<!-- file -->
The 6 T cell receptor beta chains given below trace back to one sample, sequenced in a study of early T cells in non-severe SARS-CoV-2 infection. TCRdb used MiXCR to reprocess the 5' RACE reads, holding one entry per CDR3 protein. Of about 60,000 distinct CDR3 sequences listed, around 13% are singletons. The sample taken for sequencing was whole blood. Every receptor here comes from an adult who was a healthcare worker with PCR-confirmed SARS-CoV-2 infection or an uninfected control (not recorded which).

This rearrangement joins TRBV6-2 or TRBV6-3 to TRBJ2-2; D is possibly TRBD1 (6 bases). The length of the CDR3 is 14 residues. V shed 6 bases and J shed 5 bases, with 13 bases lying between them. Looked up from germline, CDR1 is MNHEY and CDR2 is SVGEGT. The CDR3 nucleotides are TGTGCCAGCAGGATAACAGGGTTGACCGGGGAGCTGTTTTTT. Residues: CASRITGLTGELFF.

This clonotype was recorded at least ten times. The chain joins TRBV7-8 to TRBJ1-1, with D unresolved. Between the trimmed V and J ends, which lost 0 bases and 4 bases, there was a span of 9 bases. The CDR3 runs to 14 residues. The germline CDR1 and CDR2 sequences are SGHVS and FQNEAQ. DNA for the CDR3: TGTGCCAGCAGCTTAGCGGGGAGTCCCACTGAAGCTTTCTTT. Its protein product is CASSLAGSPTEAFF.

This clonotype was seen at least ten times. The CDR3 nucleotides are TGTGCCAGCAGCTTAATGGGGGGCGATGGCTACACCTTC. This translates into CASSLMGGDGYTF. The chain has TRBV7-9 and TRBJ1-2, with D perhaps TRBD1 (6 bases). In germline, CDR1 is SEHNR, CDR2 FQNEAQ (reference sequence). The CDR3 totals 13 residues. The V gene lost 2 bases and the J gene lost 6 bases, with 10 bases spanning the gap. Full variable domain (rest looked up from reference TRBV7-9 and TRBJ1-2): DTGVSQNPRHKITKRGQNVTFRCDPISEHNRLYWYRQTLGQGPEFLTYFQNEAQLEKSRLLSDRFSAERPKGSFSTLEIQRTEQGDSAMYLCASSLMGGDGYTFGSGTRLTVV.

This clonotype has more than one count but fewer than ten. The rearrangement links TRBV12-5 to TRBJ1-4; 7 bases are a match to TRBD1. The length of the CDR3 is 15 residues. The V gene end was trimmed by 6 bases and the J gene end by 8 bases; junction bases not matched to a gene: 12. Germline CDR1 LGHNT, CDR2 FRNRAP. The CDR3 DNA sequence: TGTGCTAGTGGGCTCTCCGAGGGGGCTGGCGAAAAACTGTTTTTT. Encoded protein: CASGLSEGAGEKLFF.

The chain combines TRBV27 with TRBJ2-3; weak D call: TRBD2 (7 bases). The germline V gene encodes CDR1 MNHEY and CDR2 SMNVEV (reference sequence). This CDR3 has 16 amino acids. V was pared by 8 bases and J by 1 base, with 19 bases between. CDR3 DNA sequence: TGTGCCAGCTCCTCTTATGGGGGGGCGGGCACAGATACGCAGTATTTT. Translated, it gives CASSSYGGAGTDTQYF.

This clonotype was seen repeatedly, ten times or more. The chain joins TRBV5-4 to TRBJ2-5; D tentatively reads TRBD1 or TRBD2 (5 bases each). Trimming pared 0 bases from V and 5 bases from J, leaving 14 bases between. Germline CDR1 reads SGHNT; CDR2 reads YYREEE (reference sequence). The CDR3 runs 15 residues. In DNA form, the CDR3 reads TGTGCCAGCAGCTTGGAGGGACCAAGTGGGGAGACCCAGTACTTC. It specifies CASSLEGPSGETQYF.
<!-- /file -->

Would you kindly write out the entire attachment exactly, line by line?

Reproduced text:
The 6 T cell receptor beta chains given below trace back to one sample, sequenced in a study of early T cells in non-severe SARS-CoV-2 infection. TCRdb used MiXCR to reprocess the 5' RACE reads, holding one entry per CDR3 protein. Of about 60,000 distinct CDR3 sequences listed, around 13% are singletons. The sample taken for sequencing was whole blood. Every receptor here comes from an adult who was a healthcare worker with PCR-confirmed SARS-CoV-2 infection or an uninfected control (not recorded which).

This rearrangement joins TRBV6-2 or TRBV6-3 to TRBJ2-2; D is possibly TRBD1 (6 bases). The length of the CDR3 is 14 residues. V shed 6 bases and J shed 5 bases, with 13 bases lying between them. Looked up from germline, CDR1 is MNHEY and CDR2 is SVGEGT. The CDR3 nucleotides are TGTGCCAGCAGGATAACAGGGTTGACCGGGGAGCTGTTTTTT. Residues: CASRITGLTGELFF.

This clonotype was recorded at least ten times. The chain joins TRBV7-8 to TRBJ1-1, with D unresolved. Between the trimmed V and J ends, which lost 0 bases and 4 bases, there was a span of 9 bases. The CDR3 runs to 14 residues. The germline CDR1 and CDR2 sequences are SGHVS and FQNEAQ. DNA for the CDR3: TGTGCCAGCAGCTTAGCGGGGAGTCCCACTGAAGCTTTCTTT. Its protein product is CASSLAGSPTEAFF.

This clonotype was seen at least ten times. The CDR3 nucleotides are TGTGCCAGCAGCTTAATGGGGGGCGATGGCTACACCTTC. This translates into CASSLMGGDGYTF. The chain has TRBV7-9 and TRBJ1-2, with D perhaps TRBD1 (6 bases). In germline, CDR1 is SEHNR, CDR2 FQNEAQ (reference sequence). The CDR3 totals 13 residues. The V gene lost 2 bases and the J gene lost 6 bases, with 10 bases spanning the gap. Full variable domain (rest looked up from reference TRBV7-9 and TRBJ1-2): DTGVSQNPRHKITKRGQNVTFRCDPISEHNRLYWYRQTLGQGPEFLTYFQNEAQLEKSRLLSDRFSAERPKGSFSTLEIQRTEQGDSAMYLCASSLMGGDGYTFGSGTRLTVV.

This clonotype has more than one count but fewer than ten. The rearrangement links TRBV12-5 to TRBJ1-4; 7 bases are a match to TRBD1. The length of the CDR3 is 15 residues. The V gene end was trimmed by 6 bases and the J gene end by 8 bases; junction bases not matched to a gene: 12. Germline CDR1 LGHNT, CDR2 FRNRAP. The CDR3 DNA sequence: TGTGCTAGTGGGCTCTCCGAGGGGGCTGGCGAAAAACTGTTTTTT. Encoded protein: CASGLSEGAGEKLFF.

The chain combines TRBV27 with TRBJ2-3; weak D call: TRBD2 (7 bases). The germline V gene encodes CDR1 MNHEY and CDR2 SMNVEV (reference sequence). This CDR3 has 16 amino acids. V was pared by 8 bases and J by 1 base, with 19 bases between. CDR3 DNA sequence: TGTGCCAGCTCCTCTTATGGGGGGGCGGGCACAGATACGCAGTATTTT. Translated, it gives CASSSYGGAGTDTQYF.

This clonotype was seen repeatedly, ten times or more. The chain joins TRBV5-4 to TRBJ2-5; D tentatively reads TRBD1 or TRBD2 (5 bases each). Trimming pared 0 bases from V and 5 bases from J, leaving 14 bases between. Germline CDR1 reads SGHNT; CDR2 reads YYREEE (reference sequence). The CDR3 runs 15 residues. In DNA form, the CDR3 reads TGTGCCAGCAGCTTGGAGGGACCAAGTGGGGAGACCCAGTACTTC. It specifies CASSLEGPSGETQYF.